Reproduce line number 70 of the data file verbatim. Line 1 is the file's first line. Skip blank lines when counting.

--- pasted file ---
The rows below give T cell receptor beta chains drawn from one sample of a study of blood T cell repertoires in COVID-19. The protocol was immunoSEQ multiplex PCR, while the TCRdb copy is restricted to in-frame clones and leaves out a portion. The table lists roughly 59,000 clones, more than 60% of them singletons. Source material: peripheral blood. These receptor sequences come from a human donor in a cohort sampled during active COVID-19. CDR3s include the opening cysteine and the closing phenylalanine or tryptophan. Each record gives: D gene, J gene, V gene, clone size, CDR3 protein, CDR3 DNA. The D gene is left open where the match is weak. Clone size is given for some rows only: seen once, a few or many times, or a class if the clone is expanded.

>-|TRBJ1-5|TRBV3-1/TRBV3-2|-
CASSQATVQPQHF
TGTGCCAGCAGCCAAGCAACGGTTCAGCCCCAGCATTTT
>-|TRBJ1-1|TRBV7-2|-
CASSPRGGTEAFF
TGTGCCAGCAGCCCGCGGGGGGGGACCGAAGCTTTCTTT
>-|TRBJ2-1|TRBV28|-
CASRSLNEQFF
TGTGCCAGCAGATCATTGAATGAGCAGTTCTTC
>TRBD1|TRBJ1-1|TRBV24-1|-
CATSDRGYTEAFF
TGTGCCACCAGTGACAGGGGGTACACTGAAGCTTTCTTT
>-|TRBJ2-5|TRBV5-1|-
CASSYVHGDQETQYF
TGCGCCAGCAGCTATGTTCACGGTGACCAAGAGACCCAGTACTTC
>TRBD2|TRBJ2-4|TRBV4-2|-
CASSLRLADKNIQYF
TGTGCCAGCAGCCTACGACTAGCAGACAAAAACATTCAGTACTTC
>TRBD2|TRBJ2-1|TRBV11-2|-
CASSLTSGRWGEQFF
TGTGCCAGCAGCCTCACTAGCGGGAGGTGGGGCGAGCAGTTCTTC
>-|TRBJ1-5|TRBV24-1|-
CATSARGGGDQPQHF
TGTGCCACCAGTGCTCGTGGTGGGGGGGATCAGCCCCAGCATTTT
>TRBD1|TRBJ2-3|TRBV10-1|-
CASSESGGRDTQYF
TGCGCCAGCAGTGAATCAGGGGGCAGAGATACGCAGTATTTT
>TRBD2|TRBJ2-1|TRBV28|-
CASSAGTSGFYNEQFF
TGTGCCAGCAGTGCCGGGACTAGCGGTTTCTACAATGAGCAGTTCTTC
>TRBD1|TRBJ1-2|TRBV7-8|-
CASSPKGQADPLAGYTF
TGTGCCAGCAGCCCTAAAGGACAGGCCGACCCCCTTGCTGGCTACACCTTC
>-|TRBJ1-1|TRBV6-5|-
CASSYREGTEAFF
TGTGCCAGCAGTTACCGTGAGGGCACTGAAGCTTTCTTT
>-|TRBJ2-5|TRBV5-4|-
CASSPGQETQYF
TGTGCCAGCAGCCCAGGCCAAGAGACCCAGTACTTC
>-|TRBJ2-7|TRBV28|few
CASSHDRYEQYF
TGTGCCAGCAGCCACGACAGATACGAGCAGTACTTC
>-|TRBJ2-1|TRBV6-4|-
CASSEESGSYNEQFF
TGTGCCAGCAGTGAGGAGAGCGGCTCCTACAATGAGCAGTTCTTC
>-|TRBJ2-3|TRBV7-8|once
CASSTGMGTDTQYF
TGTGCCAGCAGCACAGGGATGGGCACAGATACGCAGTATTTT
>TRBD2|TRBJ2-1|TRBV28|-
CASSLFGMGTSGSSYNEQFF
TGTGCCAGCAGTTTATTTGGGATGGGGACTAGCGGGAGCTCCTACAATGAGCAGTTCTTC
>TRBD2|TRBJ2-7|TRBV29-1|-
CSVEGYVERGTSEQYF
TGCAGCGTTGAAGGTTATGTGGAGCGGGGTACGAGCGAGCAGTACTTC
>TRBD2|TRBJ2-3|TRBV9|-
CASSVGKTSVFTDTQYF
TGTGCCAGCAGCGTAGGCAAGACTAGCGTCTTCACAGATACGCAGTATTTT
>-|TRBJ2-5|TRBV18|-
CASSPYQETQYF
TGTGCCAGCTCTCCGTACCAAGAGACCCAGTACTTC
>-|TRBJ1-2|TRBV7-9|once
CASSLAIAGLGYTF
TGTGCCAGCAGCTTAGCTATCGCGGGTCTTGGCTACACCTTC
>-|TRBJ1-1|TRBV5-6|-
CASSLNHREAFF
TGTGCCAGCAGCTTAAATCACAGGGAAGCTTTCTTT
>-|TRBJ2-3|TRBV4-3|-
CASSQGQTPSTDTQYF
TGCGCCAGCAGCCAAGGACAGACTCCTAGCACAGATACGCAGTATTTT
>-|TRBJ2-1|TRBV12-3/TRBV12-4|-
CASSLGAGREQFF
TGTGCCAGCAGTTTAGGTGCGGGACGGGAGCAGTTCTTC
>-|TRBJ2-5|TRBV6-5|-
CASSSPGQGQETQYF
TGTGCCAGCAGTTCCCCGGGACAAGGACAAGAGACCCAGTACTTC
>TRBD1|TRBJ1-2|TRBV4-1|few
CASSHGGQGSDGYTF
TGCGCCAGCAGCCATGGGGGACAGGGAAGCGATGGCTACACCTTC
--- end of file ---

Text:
TGCGCCAGCAGCCAAGGACAGACTCCTAGCACAGATACGCAGTATTTT